Dear Dr. R.V. Shrink:
I love to stop at thrift shops and antique stores when we travel. The problem is my husband always has some reason not to stop. Usually it is because he doesn’t see adequate parking for our motorhome and tow car, too much traffic, or not enough time to look over the parking situation before we pull in.
I seldom drive so I can’t argue those facts. I am wondering if it is just my husband, or do other RV drivers have the same problem parking spontaneously when they see a place they would like to stop along the way.
I don’t want to miss half of America just because of parking restrictions for our size. This has caused several arguments already. Please give me some advice.
--Denied Access in Arizona
There are some trade-offs for having a large, luxurious home on wheels. Many stores, attractions and even fuel stops have limited space for parking or pull-throughs. Depending on your size, spontaneity can often go out the window.
You do not want to be indecisive when making a turn into an area you are not familiar with. If you are not sure what you are doing, you can be sure the traffic behind you has no clue.
In your case, my suggestion would be to look for the nearest suitable parking area you can find, drop your tow vehicle from the Mother Ship, and go back to businesses that look too tight to maneuver into blindly.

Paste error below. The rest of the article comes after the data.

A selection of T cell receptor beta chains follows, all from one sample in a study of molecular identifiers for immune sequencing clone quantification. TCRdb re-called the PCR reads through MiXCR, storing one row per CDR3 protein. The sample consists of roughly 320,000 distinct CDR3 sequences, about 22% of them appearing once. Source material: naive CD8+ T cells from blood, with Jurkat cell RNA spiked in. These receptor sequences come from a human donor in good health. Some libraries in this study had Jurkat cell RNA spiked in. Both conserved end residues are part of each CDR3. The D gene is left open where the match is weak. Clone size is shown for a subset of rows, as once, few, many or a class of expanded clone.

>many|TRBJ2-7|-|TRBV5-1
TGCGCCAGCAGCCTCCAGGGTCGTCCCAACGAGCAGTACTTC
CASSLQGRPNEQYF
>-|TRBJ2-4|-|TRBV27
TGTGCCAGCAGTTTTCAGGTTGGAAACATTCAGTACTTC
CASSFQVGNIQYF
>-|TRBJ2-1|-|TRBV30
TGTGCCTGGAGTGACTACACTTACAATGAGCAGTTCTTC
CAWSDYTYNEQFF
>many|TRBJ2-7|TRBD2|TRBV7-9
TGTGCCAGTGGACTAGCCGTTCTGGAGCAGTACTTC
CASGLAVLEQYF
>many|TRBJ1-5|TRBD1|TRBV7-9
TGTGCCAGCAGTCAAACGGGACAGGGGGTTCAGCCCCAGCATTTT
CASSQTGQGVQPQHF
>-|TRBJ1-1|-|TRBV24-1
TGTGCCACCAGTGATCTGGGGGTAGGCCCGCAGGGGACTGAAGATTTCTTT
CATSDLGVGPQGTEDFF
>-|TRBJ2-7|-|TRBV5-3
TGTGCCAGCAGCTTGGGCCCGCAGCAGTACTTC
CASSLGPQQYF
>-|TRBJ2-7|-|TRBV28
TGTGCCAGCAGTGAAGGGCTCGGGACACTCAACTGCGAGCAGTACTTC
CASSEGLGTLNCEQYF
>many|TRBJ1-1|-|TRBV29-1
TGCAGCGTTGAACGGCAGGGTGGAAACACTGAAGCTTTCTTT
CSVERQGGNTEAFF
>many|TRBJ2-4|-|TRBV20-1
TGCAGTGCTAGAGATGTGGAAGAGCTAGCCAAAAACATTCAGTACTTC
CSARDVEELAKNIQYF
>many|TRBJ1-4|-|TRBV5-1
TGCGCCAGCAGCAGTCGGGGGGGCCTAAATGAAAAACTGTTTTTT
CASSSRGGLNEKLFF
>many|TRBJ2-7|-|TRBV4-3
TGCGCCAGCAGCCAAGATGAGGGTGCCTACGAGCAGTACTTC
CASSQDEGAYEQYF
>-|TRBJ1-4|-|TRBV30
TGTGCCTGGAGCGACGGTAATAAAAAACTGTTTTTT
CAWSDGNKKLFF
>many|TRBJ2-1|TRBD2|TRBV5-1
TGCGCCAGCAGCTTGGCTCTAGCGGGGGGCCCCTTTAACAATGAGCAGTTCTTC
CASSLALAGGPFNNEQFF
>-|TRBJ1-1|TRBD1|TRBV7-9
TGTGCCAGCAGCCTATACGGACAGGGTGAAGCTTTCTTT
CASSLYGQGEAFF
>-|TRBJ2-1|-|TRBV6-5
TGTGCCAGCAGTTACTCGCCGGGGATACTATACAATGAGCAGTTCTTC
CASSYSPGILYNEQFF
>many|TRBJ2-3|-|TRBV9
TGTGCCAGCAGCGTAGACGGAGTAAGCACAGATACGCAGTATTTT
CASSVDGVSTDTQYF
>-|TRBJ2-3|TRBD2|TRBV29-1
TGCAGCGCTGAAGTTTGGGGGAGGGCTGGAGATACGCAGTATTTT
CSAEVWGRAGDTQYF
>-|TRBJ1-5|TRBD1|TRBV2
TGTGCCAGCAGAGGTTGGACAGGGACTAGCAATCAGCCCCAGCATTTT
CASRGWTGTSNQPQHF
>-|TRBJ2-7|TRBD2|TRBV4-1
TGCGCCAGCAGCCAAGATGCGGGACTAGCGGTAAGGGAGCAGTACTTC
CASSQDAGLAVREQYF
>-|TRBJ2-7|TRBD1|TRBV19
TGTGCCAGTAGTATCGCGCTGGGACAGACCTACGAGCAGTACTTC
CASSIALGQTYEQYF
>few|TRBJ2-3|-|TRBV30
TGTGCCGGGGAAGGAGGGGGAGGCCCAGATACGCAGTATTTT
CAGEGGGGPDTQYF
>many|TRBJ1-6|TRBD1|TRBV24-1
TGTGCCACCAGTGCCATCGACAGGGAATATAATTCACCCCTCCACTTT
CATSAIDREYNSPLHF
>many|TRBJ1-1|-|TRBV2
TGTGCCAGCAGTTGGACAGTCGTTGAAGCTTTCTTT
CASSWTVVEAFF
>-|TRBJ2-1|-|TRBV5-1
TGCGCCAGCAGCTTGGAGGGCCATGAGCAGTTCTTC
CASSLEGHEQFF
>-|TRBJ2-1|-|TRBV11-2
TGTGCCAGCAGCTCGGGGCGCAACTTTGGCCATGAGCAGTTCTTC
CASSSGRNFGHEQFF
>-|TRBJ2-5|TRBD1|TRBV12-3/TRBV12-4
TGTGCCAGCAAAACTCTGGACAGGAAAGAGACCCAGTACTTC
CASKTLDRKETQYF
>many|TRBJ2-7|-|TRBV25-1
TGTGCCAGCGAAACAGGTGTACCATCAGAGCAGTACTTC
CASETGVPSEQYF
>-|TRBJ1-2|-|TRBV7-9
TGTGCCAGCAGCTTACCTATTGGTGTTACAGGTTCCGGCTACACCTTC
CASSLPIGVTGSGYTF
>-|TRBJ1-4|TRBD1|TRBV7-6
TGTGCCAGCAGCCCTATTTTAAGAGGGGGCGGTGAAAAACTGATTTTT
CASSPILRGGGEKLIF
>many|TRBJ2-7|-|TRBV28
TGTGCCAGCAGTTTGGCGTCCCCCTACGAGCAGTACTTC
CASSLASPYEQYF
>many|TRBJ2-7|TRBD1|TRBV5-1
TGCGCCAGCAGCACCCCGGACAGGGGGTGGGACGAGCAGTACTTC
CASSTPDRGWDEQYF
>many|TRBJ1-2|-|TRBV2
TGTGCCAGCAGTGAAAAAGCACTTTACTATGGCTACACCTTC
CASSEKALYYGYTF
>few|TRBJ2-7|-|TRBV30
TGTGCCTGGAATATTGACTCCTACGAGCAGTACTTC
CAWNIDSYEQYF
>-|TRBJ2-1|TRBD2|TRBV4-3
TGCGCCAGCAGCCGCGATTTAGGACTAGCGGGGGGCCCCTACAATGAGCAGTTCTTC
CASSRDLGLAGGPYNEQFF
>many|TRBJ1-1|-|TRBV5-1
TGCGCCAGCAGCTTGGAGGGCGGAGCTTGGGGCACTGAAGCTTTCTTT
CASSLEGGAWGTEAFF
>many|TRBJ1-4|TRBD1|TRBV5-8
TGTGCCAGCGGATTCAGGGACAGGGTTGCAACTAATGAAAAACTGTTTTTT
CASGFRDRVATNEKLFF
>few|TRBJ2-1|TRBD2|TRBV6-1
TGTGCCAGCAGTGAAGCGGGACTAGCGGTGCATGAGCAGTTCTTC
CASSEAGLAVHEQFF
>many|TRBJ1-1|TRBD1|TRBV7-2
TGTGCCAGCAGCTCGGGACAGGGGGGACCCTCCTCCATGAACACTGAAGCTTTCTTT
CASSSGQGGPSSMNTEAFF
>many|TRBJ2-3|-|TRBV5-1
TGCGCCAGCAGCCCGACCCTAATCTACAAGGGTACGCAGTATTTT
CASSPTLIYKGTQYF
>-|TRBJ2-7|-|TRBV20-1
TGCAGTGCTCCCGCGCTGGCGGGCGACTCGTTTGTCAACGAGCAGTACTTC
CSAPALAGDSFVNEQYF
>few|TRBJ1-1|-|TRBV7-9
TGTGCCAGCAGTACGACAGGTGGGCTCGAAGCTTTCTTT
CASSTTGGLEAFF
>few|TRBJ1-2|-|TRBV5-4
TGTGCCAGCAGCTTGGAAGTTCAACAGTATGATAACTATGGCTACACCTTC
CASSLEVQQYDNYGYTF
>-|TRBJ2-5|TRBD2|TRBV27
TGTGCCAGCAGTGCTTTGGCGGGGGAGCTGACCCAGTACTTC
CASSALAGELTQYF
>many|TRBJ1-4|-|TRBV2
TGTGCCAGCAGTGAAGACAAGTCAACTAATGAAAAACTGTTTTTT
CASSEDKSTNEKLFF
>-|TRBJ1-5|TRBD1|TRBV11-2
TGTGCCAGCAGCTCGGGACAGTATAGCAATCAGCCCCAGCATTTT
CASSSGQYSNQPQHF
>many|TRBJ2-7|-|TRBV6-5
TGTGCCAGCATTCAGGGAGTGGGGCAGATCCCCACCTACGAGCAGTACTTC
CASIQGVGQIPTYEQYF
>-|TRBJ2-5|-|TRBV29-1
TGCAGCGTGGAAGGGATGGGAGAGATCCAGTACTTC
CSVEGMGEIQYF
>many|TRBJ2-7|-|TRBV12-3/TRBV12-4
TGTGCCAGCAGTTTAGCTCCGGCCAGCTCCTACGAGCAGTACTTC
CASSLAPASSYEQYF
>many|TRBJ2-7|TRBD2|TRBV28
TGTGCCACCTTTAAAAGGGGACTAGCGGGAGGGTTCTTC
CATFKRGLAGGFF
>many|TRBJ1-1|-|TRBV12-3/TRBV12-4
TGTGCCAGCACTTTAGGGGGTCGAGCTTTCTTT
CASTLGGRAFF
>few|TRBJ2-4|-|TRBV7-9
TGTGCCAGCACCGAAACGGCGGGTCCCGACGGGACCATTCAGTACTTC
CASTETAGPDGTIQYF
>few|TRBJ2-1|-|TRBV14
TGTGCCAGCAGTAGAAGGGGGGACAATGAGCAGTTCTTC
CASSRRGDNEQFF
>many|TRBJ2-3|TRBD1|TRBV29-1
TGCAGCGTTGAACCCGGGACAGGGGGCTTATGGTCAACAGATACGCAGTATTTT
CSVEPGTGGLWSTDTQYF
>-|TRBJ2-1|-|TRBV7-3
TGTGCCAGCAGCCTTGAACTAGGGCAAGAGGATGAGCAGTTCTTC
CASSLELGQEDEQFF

Many people learn this lesson the hard way. I, like many people, would be guilty as charged. I can recall several times having to unhook the toad and work my way out of a tight situation.
I once had a guy in the Florida Keys yelling at me. He was upset because he had just lost a bet. He had bet his friend fifty dollars that I would never get turned around and out of the parking lot.
Those pulling a 5th wheel or trailer do not have the luxury of unhooking.
You can’t always plan ahead. I understand that many interesting stops just appear unannounced. That is one of the great things about RV travel. That said, you still need to be realistic as to your capabilities, skills, options and nerves, when making a split-second decision to sail into uncharted waters.
My wife and I just watched a couple completely destroy a brand new fifth-wheel. They pulled into a narrow, state park campground loop. Instead of stopping and assessing the situation, they panicked. Before we could get to them they tore up both sides of the rig, ripped the ladder off, and dented the storage doors under the front hitch.
You might want to drive more often. It will give you a fresh perspective on how your husband is thinking. It will also give you some confidence and skills you might one day need if something were to happen to him.
--Keep Smilin’, Dr. R.V. Shrink